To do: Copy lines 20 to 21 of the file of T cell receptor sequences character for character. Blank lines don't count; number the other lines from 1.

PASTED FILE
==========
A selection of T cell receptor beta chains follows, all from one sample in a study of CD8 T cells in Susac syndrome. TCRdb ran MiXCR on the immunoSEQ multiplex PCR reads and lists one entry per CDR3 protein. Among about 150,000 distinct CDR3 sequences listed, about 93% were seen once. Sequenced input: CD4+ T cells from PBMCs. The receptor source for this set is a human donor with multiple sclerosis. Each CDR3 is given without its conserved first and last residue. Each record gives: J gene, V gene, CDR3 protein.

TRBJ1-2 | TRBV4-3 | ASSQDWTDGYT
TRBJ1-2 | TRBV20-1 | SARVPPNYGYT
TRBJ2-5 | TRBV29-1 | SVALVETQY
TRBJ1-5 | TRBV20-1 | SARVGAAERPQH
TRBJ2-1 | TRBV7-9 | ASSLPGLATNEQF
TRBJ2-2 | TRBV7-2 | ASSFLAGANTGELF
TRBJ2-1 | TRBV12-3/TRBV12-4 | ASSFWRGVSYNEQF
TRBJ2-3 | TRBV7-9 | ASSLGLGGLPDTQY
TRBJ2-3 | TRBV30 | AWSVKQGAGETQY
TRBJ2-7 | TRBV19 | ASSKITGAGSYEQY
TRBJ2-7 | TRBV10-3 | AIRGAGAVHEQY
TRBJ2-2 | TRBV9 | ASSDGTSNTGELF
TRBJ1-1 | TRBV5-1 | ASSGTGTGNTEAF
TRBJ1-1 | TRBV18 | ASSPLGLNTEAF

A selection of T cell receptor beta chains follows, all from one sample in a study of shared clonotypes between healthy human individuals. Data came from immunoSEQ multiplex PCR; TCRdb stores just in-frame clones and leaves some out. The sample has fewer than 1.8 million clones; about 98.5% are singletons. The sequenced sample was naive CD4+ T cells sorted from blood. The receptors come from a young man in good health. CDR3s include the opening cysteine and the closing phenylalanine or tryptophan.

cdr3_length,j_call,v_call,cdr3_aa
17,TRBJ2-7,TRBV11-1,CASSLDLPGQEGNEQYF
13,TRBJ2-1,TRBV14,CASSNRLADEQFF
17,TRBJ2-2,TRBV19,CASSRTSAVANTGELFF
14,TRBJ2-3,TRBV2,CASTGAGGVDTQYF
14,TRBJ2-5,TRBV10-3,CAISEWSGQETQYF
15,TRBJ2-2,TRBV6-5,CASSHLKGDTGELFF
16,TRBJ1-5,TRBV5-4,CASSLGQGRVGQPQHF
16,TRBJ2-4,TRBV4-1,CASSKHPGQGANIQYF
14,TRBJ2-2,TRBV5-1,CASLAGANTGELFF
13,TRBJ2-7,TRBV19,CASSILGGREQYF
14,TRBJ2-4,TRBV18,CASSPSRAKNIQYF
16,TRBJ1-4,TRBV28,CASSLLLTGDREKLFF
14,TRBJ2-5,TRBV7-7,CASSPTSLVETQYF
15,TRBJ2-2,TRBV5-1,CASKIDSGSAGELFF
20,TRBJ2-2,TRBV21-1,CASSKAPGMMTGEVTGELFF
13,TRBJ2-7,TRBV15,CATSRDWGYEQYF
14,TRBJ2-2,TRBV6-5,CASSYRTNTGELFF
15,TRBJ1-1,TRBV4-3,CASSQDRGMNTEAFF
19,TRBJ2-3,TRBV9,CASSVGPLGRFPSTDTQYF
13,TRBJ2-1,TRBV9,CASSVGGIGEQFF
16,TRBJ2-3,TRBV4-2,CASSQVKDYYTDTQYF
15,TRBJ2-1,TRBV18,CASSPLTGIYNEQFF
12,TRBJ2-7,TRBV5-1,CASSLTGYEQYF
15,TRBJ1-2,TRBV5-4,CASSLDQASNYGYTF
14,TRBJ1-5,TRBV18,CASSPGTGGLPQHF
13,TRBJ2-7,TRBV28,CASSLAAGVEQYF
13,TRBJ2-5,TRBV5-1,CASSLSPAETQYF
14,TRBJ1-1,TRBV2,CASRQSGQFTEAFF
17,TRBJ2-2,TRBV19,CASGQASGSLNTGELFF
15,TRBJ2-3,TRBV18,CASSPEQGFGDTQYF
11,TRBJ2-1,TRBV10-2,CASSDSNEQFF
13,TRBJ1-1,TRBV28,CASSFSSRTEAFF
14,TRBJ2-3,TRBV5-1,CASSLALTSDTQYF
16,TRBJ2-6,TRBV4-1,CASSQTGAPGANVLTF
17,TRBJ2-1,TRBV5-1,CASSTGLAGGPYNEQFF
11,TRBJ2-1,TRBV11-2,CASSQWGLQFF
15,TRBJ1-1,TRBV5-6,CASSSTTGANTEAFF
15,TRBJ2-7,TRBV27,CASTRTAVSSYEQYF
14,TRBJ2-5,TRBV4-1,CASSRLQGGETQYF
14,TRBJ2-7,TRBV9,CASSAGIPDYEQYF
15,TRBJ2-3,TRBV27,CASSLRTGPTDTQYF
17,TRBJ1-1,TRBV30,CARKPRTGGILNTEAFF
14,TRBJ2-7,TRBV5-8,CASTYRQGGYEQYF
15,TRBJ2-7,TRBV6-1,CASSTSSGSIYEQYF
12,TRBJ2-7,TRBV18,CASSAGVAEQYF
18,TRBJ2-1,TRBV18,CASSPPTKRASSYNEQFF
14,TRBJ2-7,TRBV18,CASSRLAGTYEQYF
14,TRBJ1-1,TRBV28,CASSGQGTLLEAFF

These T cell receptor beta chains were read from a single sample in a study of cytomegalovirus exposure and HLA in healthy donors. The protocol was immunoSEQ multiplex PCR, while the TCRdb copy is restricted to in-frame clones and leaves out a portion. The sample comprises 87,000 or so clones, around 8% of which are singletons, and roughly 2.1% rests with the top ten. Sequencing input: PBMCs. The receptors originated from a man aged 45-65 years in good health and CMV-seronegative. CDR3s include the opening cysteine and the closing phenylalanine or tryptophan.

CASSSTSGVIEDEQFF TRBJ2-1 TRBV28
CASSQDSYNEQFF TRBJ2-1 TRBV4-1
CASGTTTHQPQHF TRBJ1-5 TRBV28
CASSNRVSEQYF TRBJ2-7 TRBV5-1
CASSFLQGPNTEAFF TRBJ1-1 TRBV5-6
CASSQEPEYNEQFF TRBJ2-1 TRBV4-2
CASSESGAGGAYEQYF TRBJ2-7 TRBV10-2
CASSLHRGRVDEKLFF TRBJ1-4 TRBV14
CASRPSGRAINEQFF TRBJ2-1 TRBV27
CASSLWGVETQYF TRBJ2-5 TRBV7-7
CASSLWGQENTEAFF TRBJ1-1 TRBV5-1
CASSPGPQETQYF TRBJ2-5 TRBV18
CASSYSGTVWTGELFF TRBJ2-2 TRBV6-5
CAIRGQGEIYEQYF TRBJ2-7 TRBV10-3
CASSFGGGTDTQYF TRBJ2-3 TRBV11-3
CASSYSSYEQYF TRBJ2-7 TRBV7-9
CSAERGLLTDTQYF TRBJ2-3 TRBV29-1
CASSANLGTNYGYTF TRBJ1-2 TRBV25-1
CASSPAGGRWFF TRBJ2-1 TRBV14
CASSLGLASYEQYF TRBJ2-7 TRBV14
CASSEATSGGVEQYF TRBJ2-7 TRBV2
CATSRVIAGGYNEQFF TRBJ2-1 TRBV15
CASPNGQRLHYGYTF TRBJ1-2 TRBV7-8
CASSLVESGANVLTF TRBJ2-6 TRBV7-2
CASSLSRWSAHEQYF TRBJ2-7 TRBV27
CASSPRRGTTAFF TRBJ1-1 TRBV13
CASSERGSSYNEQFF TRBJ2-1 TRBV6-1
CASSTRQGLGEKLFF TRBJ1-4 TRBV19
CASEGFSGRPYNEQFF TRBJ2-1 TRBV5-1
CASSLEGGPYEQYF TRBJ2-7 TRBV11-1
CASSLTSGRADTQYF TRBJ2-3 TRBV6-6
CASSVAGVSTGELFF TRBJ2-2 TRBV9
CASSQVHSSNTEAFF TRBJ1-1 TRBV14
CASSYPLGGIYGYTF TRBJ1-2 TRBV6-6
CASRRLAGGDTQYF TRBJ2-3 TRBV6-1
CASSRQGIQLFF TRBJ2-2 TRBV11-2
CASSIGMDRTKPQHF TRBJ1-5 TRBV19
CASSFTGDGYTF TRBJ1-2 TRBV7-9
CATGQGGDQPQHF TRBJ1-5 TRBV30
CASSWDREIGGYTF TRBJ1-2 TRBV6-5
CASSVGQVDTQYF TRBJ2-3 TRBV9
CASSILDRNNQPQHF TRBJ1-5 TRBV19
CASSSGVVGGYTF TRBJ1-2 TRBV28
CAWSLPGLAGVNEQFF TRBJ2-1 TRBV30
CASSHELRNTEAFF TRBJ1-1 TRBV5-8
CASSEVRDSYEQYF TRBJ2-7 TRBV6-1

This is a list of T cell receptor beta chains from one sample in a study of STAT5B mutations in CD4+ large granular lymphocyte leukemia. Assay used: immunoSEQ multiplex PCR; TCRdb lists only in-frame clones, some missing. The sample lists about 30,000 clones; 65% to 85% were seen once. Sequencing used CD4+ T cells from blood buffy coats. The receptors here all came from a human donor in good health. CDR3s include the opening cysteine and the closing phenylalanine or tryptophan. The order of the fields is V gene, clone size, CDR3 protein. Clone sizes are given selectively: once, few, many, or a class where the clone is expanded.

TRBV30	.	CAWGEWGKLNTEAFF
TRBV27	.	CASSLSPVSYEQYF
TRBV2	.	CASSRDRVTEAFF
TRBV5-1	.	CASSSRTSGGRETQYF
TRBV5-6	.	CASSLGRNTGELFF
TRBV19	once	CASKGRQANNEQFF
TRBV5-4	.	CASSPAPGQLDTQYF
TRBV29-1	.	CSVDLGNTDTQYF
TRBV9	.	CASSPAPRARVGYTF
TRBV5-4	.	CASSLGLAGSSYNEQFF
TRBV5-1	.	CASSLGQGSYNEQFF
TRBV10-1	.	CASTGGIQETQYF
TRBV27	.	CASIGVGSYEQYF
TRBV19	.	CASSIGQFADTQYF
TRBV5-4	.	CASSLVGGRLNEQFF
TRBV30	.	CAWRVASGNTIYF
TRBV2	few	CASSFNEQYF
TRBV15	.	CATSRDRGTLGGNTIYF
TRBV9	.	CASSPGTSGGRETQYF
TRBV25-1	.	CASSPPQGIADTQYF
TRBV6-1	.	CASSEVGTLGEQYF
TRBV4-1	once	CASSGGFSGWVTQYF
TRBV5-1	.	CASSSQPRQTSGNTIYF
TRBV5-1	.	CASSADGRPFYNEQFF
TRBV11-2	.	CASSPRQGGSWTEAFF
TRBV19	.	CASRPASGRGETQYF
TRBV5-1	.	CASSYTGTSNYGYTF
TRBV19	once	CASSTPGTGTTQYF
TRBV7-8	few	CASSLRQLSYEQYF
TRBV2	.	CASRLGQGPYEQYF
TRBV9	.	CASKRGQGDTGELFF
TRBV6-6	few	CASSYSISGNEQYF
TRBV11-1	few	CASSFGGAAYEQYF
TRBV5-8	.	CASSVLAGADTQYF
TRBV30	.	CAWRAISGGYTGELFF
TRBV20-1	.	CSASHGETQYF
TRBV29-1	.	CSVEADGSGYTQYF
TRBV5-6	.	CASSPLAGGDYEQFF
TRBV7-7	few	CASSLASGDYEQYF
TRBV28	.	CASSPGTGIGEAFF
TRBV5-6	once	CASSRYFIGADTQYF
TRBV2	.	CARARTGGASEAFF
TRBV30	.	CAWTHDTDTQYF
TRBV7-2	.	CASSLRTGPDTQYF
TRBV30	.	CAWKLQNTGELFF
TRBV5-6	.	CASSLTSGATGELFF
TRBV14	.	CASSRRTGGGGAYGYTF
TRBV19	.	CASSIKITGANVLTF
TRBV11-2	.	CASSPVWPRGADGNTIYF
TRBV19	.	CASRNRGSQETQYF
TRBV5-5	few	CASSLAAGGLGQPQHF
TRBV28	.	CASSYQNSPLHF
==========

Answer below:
17,TRBJ2-2,TRBV19,CASSRTSAVANTGELFF
14,TRBJ2-3,TRBV2,CASTGAGGVDTQYF